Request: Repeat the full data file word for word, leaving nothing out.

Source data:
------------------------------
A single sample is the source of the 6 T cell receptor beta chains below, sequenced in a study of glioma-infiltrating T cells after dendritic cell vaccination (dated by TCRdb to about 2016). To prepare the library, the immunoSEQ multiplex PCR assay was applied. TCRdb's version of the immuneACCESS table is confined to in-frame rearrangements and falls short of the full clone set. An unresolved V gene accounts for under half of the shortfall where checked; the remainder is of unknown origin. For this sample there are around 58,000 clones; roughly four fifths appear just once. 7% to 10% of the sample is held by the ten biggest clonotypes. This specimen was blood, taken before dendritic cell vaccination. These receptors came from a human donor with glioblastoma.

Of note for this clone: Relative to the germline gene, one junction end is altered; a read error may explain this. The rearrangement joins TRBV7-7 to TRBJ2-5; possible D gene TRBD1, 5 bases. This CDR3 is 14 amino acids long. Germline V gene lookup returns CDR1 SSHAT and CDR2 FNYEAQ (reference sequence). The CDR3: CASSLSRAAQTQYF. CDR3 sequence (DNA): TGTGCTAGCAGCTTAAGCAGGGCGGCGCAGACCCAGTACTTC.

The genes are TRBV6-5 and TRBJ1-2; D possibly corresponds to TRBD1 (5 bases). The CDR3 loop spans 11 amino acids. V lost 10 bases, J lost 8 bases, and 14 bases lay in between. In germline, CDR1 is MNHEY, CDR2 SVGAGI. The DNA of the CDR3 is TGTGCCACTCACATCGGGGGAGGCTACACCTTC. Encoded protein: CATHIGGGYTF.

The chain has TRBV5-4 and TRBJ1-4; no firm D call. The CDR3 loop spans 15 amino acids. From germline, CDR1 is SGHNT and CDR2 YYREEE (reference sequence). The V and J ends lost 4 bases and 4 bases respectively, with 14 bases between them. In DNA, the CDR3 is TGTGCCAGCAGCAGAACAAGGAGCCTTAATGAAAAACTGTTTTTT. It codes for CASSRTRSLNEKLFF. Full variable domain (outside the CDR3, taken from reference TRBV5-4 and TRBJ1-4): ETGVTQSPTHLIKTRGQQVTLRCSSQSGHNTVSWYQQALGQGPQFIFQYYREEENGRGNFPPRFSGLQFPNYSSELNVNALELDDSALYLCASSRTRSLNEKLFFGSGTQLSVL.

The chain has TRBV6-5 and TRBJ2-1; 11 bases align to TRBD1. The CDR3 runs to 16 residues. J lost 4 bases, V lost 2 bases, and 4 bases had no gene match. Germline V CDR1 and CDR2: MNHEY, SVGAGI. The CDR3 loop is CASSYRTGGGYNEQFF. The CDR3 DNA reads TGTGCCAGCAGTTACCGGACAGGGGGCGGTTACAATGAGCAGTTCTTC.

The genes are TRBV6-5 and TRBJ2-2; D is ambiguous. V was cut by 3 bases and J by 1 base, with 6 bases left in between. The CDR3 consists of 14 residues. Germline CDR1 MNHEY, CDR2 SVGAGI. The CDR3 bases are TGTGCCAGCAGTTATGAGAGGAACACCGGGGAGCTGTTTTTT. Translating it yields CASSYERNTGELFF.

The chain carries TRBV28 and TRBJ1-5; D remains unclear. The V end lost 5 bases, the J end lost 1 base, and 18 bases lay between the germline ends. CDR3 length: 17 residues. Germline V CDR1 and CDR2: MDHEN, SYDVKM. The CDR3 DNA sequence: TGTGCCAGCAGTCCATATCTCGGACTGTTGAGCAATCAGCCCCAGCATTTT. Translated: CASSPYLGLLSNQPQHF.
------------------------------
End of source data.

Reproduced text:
A single sample is the source of the 6 T cell receptor beta chains below, sequenced in a study of glioma-infiltrating T cells after dendritic cell vaccination (dated by TCRdb to about 2016). To prepare the library, the immunoSEQ multiplex PCR assay was applied. TCRdb's version of the immuneACCESS table is confined to in-frame rearrangements and falls short of the full clone set. An unresolved V gene accounts for under half of the shortfall where checked; the remainder is of unknown origin. For this sample there are around 58,000 clones; roughly four fifths appear just once. 7% to 10% of the sample is held by the ten biggest clonotypes. This specimen was blood, taken before dendritic cell vaccination. These receptors came from a human donor with glioblastoma.

Of note for this clone: Relative to the germline gene, one junction end is altered; a read error may explain this. The rearrangement joins TRBV7-7 to TRBJ2-5; possible D gene TRBD1, 5 bases. This CDR3 is 14 amino acids long. Germline V gene lookup returns CDR1 SSHAT and CDR2 FNYEAQ (reference sequence). The CDR3: CASSLSRAAQTQYF. CDR3 sequence (DNA): TGTGCTAGCAGCTTAAGCAGGGCGGCGCAGACCCAGTACTTC.

The genes are TRBV6-5 and TRBJ1-2; D possibly corresponds to TRBD1 (5 bases). The CDR3 loop spans 11 amino acids. V lost 10 bases, J lost 8 bases, and 14 bases lay in between. In germline, CDR1 is MNHEY, CDR2 SVGAGI. The DNA of the CDR3 is TGTGCCACTCACATCGGGGGAGGCTACACCTTC. Encoded protein: CATHIGGGYTF.

The chain has TRBV5-4 and TRBJ1-4; no firm D call. The CDR3 loop spans 15 amino acids. From germline, CDR1 is SGHNT and CDR2 YYREEE (reference sequence). The V and J ends lost 4 bases and 4 bases respectively, with 14 bases between them. In DNA, the CDR3 is TGTGCCAGCAGCAGAACAAGGAGCCTTAATGAAAAACTGTTTTTT. It codes for CASSRTRSLNEKLFF. Full variable domain (outside the CDR3, taken from reference TRBV5-4 and TRBJ1-4): ETGVTQSPTHLIKTRGQQVTLRCSSQSGHNTVSWYQQALGQGPQFIFQYYREEENGRGNFPPRFSGLQFPNYSSELNVNALELDDSALYLCASSRTRSLNEKLFFGSGTQLSVL.

The chain has TRBV6-5 and TRBJ2-1; 11 bases align to TRBD1. The CDR3 runs to 16 residues. J lost 4 bases, V lost 2 bases, and 4 bases had no gene match. Germline V CDR1 and CDR2: MNHEY, SVGAGI. The CDR3 loop is CASSYRTGGGYNEQFF. The CDR3 DNA reads TGTGCCAGCAGTTACCGGACAGGGGGCGGTTACAATGAGCAGTTCTTC.

The genes are TRBV6-5 and TRBJ2-2; D is ambiguous. V was cut by 3 bases and J by 1 base, with 6 bases left in between. The CDR3 consists of 14 residues. Germline CDR1 MNHEY, CDR2 SVGAGI. The CDR3 bases are TGTGCCAGCAGTTATGAGAGGAACACCGGGGAGCTGTTTTTT. Translating it yields CASSYERNTGELFF.

The chain carries TRBV28 and TRBJ1-5; D remains unclear. The V end lost 5 bases, the J end lost 1 base, and 18 bases lay between the germline ends. CDR3 length: 17 residues. Germline V CDR1 and CDR2: MDHEN, SYDVKM. The CDR3 DNA sequence: TGTGCCAGCAGTCCATATCTCGGACTGTTGAGCAATCAGCCCCAGCATTTT. Translated: CASSPYLGLLSNQPQHF.